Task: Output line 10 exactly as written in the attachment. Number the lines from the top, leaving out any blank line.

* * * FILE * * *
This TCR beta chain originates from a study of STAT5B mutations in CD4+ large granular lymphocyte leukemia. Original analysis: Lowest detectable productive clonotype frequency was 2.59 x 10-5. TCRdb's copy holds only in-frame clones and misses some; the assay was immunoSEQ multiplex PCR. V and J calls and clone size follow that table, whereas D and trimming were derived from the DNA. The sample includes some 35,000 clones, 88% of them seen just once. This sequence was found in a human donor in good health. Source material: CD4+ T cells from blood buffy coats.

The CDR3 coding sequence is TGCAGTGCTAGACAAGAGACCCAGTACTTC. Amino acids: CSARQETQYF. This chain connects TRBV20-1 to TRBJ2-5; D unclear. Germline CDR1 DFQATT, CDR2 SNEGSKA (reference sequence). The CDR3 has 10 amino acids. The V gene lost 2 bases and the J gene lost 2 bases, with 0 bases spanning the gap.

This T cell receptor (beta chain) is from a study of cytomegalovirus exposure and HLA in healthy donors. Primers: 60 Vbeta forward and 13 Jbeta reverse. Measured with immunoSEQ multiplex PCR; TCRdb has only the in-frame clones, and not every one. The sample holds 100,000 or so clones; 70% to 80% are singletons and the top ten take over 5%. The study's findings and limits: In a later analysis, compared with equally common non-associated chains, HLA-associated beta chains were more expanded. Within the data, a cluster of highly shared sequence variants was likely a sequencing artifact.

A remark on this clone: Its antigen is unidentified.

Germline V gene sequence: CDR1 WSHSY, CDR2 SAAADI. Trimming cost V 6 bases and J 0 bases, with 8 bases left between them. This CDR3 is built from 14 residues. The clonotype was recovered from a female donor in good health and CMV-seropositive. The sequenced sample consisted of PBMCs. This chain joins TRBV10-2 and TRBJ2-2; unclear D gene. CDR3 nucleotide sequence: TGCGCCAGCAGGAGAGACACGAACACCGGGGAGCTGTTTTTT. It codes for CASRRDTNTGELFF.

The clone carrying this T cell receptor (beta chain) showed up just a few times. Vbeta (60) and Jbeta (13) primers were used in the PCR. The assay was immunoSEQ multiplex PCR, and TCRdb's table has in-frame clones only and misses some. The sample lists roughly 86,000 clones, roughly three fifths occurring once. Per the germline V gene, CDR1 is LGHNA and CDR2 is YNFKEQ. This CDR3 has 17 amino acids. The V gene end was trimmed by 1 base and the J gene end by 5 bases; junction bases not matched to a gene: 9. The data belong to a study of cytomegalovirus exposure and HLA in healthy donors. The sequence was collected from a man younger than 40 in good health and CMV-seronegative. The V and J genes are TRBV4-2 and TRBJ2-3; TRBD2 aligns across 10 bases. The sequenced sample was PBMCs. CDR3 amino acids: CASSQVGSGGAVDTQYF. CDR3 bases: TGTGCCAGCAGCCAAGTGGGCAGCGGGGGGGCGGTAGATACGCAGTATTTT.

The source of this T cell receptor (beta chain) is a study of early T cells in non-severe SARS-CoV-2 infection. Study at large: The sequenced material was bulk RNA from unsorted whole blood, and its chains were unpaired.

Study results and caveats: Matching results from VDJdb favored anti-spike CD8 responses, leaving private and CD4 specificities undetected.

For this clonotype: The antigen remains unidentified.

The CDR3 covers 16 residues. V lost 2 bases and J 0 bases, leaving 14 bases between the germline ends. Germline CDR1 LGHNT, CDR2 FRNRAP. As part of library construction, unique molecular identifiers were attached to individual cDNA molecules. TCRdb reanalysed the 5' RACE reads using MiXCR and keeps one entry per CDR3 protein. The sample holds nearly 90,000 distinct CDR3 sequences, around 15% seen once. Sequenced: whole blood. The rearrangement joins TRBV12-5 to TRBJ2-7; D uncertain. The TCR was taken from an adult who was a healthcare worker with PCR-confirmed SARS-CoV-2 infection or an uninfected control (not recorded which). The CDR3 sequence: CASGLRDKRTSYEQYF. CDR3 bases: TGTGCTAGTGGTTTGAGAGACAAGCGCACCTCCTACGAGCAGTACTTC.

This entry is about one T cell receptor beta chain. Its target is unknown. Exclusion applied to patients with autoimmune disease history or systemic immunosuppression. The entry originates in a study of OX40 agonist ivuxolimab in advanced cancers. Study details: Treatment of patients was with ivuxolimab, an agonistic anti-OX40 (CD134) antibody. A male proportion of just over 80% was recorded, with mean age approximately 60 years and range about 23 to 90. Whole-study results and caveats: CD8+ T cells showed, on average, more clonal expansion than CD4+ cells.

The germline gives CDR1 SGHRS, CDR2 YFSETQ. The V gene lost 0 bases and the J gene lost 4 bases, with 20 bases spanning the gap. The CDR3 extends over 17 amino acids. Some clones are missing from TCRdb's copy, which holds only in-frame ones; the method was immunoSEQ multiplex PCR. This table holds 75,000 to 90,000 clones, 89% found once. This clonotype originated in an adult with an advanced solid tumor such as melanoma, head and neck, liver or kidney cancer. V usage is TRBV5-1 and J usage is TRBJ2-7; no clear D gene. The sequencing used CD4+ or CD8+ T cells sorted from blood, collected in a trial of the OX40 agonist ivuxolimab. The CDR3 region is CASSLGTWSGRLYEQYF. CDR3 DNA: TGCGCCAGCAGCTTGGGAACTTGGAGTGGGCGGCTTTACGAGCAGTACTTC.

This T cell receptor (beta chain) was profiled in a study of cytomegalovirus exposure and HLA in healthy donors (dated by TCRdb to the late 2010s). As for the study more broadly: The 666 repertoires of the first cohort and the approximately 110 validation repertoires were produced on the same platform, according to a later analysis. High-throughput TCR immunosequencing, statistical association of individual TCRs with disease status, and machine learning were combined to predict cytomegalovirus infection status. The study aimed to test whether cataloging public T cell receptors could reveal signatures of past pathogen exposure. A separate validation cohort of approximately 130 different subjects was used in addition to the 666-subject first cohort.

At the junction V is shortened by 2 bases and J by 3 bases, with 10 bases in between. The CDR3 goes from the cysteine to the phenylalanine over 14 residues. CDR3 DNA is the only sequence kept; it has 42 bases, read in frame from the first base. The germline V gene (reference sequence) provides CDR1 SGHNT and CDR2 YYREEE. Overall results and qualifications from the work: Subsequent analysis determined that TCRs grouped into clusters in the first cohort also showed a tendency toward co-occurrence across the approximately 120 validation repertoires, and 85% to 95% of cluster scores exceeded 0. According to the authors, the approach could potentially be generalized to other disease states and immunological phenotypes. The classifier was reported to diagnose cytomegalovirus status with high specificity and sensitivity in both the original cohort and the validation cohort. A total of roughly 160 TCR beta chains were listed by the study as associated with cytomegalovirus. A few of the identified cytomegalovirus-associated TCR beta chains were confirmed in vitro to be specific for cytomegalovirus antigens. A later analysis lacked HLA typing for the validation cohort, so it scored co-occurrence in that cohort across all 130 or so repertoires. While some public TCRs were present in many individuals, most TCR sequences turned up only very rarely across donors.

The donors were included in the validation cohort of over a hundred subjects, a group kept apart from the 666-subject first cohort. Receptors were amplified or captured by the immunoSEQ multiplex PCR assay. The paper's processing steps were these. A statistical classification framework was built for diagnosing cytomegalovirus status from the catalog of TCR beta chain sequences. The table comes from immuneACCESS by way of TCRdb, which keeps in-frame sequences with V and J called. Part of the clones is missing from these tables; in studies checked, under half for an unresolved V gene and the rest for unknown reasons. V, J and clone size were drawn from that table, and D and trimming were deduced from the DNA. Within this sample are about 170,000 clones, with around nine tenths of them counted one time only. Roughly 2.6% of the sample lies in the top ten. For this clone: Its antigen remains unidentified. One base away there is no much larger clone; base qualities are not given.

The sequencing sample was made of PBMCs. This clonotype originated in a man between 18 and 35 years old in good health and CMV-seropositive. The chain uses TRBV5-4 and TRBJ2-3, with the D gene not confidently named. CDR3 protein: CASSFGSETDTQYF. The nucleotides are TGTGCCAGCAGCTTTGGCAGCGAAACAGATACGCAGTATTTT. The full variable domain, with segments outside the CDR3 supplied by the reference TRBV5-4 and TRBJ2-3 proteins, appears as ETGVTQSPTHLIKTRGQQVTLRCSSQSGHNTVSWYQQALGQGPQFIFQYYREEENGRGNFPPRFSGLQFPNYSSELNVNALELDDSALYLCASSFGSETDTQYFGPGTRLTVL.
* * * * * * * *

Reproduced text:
The CDR3 covers 16 residues. V lost 2 bases and J 0 bases, leaving 14 bases between the germline ends. Germline CDR1 LGHNT, CDR2 FRNRAP. As part of library construction, unique molecular identifiers were attached to individual cDNA molecules. TCRdb reanalysed the 5' RACE reads using MiXCR and keeps one entry per CDR3 protein. The sample holds nearly 90,000 distinct CDR3 sequences, around 15% seen once. Sequenced: whole blood. The rearrangement joins TRBV12-5 to TRBJ2-7; D uncertain. The TCR was taken from an adult who was a healthcare worker with PCR-confirmed SARS-CoV-2 infection or an uninfected control (not recorded which). The CDR3 sequence: CASGLRDKRTSYEQYF. CDR3 bases: TGTGCTAGTGGTTTGAGAGACAAGCGCACCTCCTACGAGCAGTACTTC.